Music Education for Kids: Does Music Make Kids Smarter?
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Call it the “marketing effect.” One day, researchers come out with data showing that kids who listen to Mozart perform better on tests; the next, toy companies are selling a slew of products that blast Sonata in C. Meanwhile, under pressure to trim budgets and bring up scores in math and reading, schools across the country are eliminating music classes. It’s enough to make even the most music-savvy parent feel a little tone deaf.
“It would be very easy for me to jump on the proverbial bandwagon and say, ‘music makes you smarter,’ but I think you have to read the research carefully,” says Jeffrey Bush, Music Education Professor at the Herberger College School of Music at Arizona State University. “Some studies such as the Mozart effect have been grossly over-generalized.”
The “Mozart effect,” refers to research showing that children who listened to Mozart before taking a test performed better. The catch? The effects only lasted about 20 minutes. Other research may have been skewed by socio-economic differences between kids who attend schools with music programs and kids whose schools can’t afford them.
“The key distinction if you want to see a long-term benefit to any arts activity is to learn it and acquire new skills,” says Robert Capanna, Executive Director of the Settlement Music School in Philadelphia. He uses the analogy of someone who watches a baseball game versus someone who plays in one; the child who learns to read music and play an instrument gains more than the child who simply listens to a concert. Graduates of the Music School’s Kaleidoscope Preschool go on to perform better on standardized tests than their peers and have fewer disciplinary incidents and school absences in later years, even if they discontinue their musical training.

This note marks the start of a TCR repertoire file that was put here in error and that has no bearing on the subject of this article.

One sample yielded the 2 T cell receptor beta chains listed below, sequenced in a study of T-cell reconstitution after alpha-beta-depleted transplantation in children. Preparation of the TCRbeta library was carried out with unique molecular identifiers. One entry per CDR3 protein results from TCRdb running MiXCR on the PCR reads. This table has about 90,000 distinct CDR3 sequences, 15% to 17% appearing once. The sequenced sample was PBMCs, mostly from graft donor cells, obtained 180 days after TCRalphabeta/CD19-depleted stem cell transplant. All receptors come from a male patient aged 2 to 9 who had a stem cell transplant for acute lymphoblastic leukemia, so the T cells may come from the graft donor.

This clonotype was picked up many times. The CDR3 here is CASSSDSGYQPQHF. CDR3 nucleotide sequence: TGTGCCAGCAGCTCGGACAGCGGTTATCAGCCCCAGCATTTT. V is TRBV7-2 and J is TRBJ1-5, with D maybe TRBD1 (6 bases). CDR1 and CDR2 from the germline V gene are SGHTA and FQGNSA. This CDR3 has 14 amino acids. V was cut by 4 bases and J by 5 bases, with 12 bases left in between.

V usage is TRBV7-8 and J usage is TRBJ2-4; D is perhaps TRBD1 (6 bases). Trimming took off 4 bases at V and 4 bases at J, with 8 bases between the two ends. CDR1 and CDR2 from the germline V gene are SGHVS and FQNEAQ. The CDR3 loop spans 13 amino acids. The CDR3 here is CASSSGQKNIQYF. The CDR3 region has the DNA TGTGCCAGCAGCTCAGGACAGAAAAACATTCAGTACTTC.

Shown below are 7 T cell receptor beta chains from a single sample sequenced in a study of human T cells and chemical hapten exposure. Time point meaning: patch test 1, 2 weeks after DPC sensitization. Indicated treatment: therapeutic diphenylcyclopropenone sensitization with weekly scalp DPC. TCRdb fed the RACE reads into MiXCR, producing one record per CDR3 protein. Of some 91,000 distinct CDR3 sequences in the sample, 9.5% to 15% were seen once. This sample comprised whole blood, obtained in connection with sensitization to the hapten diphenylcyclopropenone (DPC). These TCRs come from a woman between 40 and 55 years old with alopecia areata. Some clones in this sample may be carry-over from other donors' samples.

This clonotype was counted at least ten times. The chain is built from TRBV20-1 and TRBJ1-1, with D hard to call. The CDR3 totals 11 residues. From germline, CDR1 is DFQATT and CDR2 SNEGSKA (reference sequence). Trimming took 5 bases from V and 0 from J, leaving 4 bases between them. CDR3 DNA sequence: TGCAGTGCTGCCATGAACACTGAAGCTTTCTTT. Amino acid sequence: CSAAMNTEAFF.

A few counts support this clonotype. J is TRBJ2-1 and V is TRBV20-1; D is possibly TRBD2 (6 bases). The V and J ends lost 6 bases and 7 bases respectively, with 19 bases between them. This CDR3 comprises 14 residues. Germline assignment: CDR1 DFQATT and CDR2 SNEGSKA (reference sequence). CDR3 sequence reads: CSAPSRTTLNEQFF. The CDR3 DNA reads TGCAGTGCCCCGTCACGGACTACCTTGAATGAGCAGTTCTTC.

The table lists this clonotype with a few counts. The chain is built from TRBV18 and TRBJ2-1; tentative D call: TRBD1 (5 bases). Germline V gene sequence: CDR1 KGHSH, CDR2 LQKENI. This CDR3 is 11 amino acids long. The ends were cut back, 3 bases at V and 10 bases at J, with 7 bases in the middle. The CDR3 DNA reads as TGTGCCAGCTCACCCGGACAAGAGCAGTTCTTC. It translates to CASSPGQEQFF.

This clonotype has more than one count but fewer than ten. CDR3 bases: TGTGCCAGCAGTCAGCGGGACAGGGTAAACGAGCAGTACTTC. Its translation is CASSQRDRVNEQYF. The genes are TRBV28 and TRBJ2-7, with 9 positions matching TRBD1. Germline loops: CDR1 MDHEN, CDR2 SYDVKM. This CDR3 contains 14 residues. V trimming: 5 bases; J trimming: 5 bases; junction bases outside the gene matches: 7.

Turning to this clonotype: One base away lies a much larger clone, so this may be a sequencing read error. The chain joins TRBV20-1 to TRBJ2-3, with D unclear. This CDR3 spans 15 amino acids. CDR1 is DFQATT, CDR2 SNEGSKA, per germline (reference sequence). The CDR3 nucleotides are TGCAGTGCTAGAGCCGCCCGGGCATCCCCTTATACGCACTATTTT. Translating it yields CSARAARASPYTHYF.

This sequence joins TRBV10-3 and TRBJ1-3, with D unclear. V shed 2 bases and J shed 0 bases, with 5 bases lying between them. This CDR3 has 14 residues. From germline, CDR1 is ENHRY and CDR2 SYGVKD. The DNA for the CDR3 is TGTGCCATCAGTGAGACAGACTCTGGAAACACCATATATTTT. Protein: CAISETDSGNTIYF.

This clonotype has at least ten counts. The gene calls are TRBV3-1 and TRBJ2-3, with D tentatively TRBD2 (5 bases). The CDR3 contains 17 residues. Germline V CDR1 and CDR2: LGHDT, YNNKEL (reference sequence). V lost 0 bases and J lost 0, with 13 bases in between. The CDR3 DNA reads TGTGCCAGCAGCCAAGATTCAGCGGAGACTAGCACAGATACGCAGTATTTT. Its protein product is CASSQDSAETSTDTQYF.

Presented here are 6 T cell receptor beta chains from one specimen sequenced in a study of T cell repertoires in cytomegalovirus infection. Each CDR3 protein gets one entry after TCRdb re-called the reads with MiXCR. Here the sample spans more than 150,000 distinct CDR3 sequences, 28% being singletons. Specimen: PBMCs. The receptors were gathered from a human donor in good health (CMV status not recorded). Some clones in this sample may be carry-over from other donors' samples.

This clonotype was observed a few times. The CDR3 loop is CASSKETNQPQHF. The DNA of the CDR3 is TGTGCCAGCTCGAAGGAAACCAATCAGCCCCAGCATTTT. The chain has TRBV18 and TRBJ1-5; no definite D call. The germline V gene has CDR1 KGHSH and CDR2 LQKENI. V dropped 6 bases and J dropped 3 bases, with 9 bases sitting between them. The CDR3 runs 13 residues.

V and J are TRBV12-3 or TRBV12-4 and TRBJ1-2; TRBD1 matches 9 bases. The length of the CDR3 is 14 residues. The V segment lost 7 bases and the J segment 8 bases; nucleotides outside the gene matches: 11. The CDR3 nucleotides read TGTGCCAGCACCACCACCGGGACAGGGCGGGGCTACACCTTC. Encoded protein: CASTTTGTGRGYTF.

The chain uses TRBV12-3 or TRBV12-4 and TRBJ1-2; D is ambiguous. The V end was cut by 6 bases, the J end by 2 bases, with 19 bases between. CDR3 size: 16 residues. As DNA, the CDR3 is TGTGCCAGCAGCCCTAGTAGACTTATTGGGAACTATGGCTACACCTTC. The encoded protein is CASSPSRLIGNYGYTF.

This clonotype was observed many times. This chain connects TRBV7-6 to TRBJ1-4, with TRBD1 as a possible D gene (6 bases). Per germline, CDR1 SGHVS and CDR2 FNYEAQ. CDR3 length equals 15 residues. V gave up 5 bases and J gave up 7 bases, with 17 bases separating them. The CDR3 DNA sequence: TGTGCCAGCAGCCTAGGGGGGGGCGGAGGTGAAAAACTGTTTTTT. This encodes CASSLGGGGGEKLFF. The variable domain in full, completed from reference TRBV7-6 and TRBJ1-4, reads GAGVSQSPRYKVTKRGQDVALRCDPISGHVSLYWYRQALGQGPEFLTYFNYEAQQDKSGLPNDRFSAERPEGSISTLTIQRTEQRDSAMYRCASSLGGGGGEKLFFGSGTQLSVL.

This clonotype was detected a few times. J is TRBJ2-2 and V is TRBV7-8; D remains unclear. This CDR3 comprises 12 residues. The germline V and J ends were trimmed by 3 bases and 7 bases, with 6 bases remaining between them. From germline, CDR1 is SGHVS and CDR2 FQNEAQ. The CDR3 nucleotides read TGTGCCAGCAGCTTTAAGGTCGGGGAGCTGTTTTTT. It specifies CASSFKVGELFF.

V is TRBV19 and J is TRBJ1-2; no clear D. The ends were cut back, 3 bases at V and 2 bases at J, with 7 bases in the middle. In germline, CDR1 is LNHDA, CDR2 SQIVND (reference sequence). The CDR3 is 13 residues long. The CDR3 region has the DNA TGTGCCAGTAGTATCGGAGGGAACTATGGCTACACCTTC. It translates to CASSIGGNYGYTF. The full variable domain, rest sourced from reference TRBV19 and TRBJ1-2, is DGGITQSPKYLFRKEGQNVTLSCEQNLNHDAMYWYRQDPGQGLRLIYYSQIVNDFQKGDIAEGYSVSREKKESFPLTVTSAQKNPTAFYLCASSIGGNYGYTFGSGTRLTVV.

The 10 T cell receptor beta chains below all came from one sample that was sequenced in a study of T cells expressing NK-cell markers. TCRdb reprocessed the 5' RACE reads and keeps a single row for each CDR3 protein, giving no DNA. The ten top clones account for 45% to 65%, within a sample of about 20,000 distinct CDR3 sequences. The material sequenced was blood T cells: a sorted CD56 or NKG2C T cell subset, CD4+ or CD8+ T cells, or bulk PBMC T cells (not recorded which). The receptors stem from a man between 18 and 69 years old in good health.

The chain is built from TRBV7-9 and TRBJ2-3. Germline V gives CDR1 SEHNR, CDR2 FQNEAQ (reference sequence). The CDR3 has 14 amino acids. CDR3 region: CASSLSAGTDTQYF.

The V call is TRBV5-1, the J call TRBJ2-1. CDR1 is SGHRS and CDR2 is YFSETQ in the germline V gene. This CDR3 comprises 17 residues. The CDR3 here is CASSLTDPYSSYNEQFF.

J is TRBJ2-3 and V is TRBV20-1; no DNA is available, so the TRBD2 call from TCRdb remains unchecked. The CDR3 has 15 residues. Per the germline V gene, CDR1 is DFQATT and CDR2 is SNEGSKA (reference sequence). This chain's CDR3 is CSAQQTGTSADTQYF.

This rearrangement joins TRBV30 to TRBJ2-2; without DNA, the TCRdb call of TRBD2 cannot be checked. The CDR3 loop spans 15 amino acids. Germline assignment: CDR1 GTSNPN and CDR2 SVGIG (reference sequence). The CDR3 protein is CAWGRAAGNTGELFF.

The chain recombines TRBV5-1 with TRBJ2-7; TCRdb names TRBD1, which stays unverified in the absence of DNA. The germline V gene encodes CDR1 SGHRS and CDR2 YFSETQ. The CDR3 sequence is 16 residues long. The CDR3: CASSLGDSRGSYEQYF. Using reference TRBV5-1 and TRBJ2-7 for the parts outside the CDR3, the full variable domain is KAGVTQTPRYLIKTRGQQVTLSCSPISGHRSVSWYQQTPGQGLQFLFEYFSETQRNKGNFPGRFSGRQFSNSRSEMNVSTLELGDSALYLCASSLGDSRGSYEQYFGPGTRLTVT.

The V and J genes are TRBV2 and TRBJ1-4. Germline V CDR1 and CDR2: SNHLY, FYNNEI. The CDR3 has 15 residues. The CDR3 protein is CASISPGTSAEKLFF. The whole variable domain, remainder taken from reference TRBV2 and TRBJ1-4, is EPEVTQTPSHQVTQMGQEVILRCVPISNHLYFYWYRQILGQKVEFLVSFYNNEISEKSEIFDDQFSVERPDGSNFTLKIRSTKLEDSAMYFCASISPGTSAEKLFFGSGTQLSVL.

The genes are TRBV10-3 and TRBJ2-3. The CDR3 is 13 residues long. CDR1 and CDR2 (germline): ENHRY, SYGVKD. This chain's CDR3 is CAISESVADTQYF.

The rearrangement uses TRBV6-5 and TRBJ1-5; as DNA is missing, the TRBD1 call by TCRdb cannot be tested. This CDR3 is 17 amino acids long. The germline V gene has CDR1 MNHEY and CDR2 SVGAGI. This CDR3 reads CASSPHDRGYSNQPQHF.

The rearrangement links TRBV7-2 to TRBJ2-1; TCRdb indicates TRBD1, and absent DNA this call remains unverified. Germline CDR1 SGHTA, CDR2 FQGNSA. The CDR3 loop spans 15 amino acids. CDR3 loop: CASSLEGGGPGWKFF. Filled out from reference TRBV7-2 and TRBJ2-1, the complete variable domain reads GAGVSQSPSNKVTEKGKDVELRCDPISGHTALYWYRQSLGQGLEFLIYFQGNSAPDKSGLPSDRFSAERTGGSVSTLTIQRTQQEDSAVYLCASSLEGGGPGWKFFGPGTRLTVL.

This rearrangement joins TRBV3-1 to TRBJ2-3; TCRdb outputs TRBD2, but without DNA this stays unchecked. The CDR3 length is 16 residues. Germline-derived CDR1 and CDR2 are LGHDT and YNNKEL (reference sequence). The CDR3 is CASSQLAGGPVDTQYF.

In fact, a University of Munster, Germany study published in 1998 showed that active music lessons taken in childhood enlarge the brain, as musicians seem able to access more neurons for processing sound. The earlier participants had started taking lessons, the more pronounced the effects. An ongoing study by James Catterall, Ph.D., linked participation in musical activities like band, choir, and drama with academic success across socio-economic groups. And a paper called “Music Makes You Smarter” by Frances Rauscher at the University of Wisconsin reported that when similar-scoring three- year-olds were separated into groups, taught to use a piano keyboard or other skills, and subsequently retested, the group given formal music lessons scored better on spatial-temporal reasoning than the kids who took other lessons.
“Music is essential to life and yes, learning,” says children’s musician Jeanie B! “Does it make us smarter? Well, it enriches our lives and teaches us language and math without ever opening a textbook. Our very heart keeps time to our life.”
So, while you probably shouldn’t panic if your child listens to more sports than sonatas, there’s no downside to encouraging him to broaden his horizons. “People shouldn’t be intimidated,” says Capanna. Whether you’re a tin-eared piano dropout or a virtuoso, the key is to nurture your child’s appreciation and enjoyment of music. They may not be the next child prodigy, but they’ll carry the music with them wherever they go.
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